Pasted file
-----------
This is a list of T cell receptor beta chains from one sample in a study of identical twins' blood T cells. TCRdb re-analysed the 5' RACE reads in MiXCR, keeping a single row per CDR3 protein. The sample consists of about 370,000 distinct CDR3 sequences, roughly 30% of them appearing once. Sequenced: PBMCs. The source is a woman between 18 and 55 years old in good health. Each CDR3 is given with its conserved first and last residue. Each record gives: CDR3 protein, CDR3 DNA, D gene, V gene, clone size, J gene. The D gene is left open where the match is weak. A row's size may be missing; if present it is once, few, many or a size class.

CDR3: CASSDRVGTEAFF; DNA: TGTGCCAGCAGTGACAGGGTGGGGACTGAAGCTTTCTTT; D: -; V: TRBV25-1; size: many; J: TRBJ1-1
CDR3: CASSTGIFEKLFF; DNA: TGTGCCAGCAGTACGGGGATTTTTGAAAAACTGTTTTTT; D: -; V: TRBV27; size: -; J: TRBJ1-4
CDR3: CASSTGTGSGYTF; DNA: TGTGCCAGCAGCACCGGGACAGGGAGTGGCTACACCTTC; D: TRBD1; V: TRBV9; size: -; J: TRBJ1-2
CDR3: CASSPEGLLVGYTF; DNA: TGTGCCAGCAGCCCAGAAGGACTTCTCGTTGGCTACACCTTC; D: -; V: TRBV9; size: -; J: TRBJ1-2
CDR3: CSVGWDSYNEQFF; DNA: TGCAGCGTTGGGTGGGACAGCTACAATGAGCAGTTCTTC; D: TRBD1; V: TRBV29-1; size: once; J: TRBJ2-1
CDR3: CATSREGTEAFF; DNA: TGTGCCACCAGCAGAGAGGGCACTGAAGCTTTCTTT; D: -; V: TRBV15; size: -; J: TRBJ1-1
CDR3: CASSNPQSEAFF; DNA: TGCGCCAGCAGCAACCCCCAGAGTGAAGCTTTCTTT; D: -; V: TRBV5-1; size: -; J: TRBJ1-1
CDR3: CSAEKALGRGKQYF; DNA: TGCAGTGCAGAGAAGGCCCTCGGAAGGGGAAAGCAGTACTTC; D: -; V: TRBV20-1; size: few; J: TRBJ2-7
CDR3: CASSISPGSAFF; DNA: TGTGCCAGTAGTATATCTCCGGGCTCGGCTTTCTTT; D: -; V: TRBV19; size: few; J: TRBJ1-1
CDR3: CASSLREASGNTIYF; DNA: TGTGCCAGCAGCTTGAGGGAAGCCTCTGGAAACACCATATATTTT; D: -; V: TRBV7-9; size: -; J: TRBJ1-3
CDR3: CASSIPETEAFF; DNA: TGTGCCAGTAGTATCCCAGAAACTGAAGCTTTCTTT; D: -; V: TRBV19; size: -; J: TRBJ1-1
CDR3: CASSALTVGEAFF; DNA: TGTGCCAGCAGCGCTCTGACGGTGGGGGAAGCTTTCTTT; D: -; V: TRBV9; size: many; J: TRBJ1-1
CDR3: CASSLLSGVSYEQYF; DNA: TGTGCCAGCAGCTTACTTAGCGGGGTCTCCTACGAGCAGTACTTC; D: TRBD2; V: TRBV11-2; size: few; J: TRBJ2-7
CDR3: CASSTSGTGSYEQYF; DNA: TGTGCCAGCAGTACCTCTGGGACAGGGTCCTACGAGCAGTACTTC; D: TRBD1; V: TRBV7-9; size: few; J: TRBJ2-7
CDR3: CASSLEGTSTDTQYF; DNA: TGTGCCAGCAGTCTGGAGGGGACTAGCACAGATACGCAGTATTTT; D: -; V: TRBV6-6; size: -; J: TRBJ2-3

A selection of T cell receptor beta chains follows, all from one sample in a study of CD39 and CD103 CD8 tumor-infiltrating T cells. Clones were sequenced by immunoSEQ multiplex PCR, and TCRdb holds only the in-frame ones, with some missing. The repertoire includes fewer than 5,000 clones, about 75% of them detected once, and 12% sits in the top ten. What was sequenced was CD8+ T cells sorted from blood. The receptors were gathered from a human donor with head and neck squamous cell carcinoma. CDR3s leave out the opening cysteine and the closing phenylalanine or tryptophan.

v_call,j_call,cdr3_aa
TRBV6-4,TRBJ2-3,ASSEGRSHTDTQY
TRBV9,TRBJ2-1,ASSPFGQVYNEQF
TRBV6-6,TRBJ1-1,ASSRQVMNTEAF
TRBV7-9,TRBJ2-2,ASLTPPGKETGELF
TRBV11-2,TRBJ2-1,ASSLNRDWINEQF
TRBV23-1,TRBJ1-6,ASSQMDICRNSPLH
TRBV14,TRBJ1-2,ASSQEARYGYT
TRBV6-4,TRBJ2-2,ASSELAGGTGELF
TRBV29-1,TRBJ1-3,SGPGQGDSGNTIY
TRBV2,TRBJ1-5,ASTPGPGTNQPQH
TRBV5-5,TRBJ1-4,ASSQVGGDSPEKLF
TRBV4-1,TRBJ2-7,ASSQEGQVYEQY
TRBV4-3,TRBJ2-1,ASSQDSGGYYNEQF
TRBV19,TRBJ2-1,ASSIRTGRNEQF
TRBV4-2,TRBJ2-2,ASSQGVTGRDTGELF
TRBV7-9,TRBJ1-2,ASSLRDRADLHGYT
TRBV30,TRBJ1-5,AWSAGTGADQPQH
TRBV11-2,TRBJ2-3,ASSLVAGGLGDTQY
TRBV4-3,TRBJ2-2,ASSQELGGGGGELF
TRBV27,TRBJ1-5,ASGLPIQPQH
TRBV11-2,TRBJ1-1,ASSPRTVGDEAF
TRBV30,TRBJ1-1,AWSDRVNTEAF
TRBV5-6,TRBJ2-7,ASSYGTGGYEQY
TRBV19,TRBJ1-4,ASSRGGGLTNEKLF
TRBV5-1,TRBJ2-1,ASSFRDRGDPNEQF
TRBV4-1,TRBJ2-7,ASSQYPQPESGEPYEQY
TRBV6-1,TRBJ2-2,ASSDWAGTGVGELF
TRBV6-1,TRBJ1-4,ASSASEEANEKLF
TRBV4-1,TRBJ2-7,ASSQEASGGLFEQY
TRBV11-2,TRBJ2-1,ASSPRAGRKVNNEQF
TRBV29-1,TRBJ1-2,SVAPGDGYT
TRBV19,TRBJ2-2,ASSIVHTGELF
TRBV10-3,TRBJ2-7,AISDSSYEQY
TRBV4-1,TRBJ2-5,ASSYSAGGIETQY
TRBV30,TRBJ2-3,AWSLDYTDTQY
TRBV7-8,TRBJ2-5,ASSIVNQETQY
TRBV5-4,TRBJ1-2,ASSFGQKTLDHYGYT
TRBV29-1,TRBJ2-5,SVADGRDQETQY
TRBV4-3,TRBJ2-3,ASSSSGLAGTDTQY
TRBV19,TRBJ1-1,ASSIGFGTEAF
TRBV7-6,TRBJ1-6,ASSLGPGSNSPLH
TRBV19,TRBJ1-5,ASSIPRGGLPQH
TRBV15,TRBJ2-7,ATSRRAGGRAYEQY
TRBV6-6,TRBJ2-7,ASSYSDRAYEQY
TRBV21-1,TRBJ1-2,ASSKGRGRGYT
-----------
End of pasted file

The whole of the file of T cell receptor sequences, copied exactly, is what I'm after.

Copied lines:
This is a list of T cell receptor beta chains from one sample in a study of identical twins' blood T cells. TCRdb re-analysed the 5' RACE reads in MiXCR, keeping a single row per CDR3 protein. The sample consists of about 370,000 distinct CDR3 sequences, roughly 30% of them appearing once. Sequenced: PBMCs. The source is a woman between 18 and 55 years old in good health. Each CDR3 is given with its conserved first and last residue. Each record gives: CDR3 protein, CDR3 DNA, D gene, V gene, clone size, J gene. The D gene is left open where the match is weak. A row's size may be missing; if present it is once, few, many or a size class.

CDR3: CASSDRVGTEAFF; DNA: TGTGCCAGCAGTGACAGGGTGGGGACTGAAGCTTTCTTT; D: -; V: TRBV25-1; size: many; J: TRBJ1-1
CDR3: CASSTGIFEKLFF; DNA: TGTGCCAGCAGTACGGGGATTTTTGAAAAACTGTTTTTT; D: -; V: TRBV27; size: -; J: TRBJ1-4
CDR3: CASSTGTGSGYTF; DNA: TGTGCCAGCAGCACCGGGACAGGGAGTGGCTACACCTTC; D: TRBD1; V: TRBV9; size: -; J: TRBJ1-2
CDR3: CASSPEGLLVGYTF; DNA: TGTGCCAGCAGCCCAGAAGGACTTCTCGTTGGCTACACCTTC; D: -; V: TRBV9; size: -; J: TRBJ1-2
CDR3: CSVGWDSYNEQFF; DNA: TGCAGCGTTGGGTGGGACAGCTACAATGAGCAGTTCTTC; D: TRBD1; V: TRBV29-1; size: once; J: TRBJ2-1
CDR3: CATSREGTEAFF; DNA: TGTGCCACCAGCAGAGAGGGCACTGAAGCTTTCTTT; D: -; V: TRBV15; size: -; J: TRBJ1-1
CDR3: CASSNPQSEAFF; DNA: TGCGCCAGCAGCAACCCCCAGAGTGAAGCTTTCTTT; D: -; V: TRBV5-1; size: -; J: TRBJ1-1
CDR3: CSAEKALGRGKQYF; DNA: TGCAGTGCAGAGAAGGCCCTCGGAAGGGGAAAGCAGTACTTC; D: -; V: TRBV20-1; size: few; J: TRBJ2-7
CDR3: CASSISPGSAFF; DNA: TGTGCCAGTAGTATATCTCCGGGCTCGGCTTTCTTT; D: -; V: TRBV19; size: few; J: TRBJ1-1
CDR3: CASSLREASGNTIYF; DNA: TGTGCCAGCAGCTTGAGGGAAGCCTCTGGAAACACCATATATTTT; D: -; V: TRBV7-9; size: -; J: TRBJ1-3
CDR3: CASSIPETEAFF; DNA: TGTGCCAGTAGTATCCCAGAAACTGAAGCTTTCTTT; D: -; V: TRBV19; size: -; J: TRBJ1-1
CDR3: CASSALTVGEAFF; DNA: TGTGCCAGCAGCGCTCTGACGGTGGGGGAAGCTTTCTTT; D: -; V: TRBV9; size: many; J: TRBJ1-1
CDR3: CASSLLSGVSYEQYF; DNA: TGTGCCAGCAGCTTACTTAGCGGGGTCTCCTACGAGCAGTACTTC; D: TRBD2; V: TRBV11-2; size: few; J: TRBJ2-7
CDR3: CASSTSGTGSYEQYF; DNA: TGTGCCAGCAGTACCTCTGGGACAGGGTCCTACGAGCAGTACTTC; D: TRBD1; V: TRBV7-9; size: few; J: TRBJ2-7
CDR3: CASSLEGTSTDTQYF; DNA: TGTGCCAGCAGTCTGGAGGGGACTAGCACAGATACGCAGTATTTT; D: -; V: TRBV6-6; size: -; J: TRBJ2-3

A selection of T cell receptor beta chains follows, all from one sample in a study of CD39 and CD103 CD8 tumor-infiltrating T cells. Clones were sequenced by immunoSEQ multiplex PCR, and TCRdb holds only the in-frame ones, with some missing. The repertoire includes fewer than 5,000 clones, about 75% of them detected once, and 12% sits in the top ten. What was sequenced was CD8+ T cells sorted from blood. The receptors were gathered from a human donor with head and neck squamous cell carcinoma. CDR3s leave out the opening cysteine and the closing phenylalanine or tryptophan.

v_call,j_call,cdr3_aa
TRBV6-4,TRBJ2-3,ASSEGRSHTDTQY
TRBV9,TRBJ2-1,ASSPFGQVYNEQF
TRBV6-6,TRBJ1-1,ASSRQVMNTEAF
TRBV7-9,TRBJ2-2,ASLTPPGKETGELF
TRBV11-2,TRBJ2-1,ASSLNRDWINEQF
TRBV23-1,TRBJ1-6,ASSQMDICRNSPLH
TRBV14,TRBJ1-2,ASSQEARYGYT
TRBV6-4,TRBJ2-2,ASSELAGGTGELF
TRBV29-1,TRBJ1-3,SGPGQGDSGNTIY
TRBV2,TRBJ1-5,ASTPGPGTNQPQH
TRBV5-5,TRBJ1-4,ASSQVGGDSPEKLF
TRBV4-1,TRBJ2-7,ASSQEGQVYEQY
TRBV4-3,TRBJ2-1,ASSQDSGGYYNEQF
TRBV19,TRBJ2-1,ASSIRTGRNEQF
TRBV4-2,TRBJ2-2,ASSQGVTGRDTGELF
TRBV7-9,TRBJ1-2,ASSLRDRADLHGYT
TRBV30,TRBJ1-5,AWSAGTGADQPQH
TRBV11-2,TRBJ2-3,ASSLVAGGLGDTQY
TRBV4-3,TRBJ2-2,ASSQELGGGGGELF
TRBV27,TRBJ1-5,ASGLPIQPQH
TRBV11-2,TRBJ1-1,ASSPRTVGDEAF
TRBV30,TRBJ1-1,AWSDRVNTEAF
TRBV5-6,TRBJ2-7,ASSYGTGGYEQY
TRBV19,TRBJ1-4,ASSRGGGLTNEKLF
TRBV5-1,TRBJ2-1,ASSFRDRGDPNEQF
TRBV4-1,TRBJ2-7,ASSQYPQPESGEPYEQY
TRBV6-1,TRBJ2-2,ASSDWAGTGVGELF
TRBV6-1,TRBJ1-4,ASSASEEANEKLF
TRBV4-1,TRBJ2-7,ASSQEASGGLFEQY
TRBV11-2,TRBJ2-1,ASSPRAGRKVNNEQF
TRBV29-1,TRBJ1-2,SVAPGDGYT
TRBV19,TRBJ2-2,ASSIVHTGELF
TRBV10-3,TRBJ2-7,AISDSSYEQY
TRBV4-1,TRBJ2-5,ASSYSAGGIETQY
TRBV30,TRBJ2-3,AWSLDYTDTQY
TRBV7-8,TRBJ2-5,ASSIVNQETQY
TRBV5-4,TRBJ1-2,ASSFGQKTLDHYGYT
TRBV29-1,TRBJ2-5,SVADGRDQETQY
TRBV4-3,TRBJ2-3,ASSSSGLAGTDTQY
TRBV19,TRBJ1-1,ASSIGFGTEAF
TRBV7-6,TRBJ1-6,ASSLGPGSNSPLH
TRBV19,TRBJ1-5,ASSIPRGGLPQH
TRBV15,TRBJ2-7,ATSRRAGGRAYEQY
TRBV6-6,TRBJ2-7,ASSYSDRAYEQY
TRBV21-1,TRBJ1-2,ASSKGRGRGYT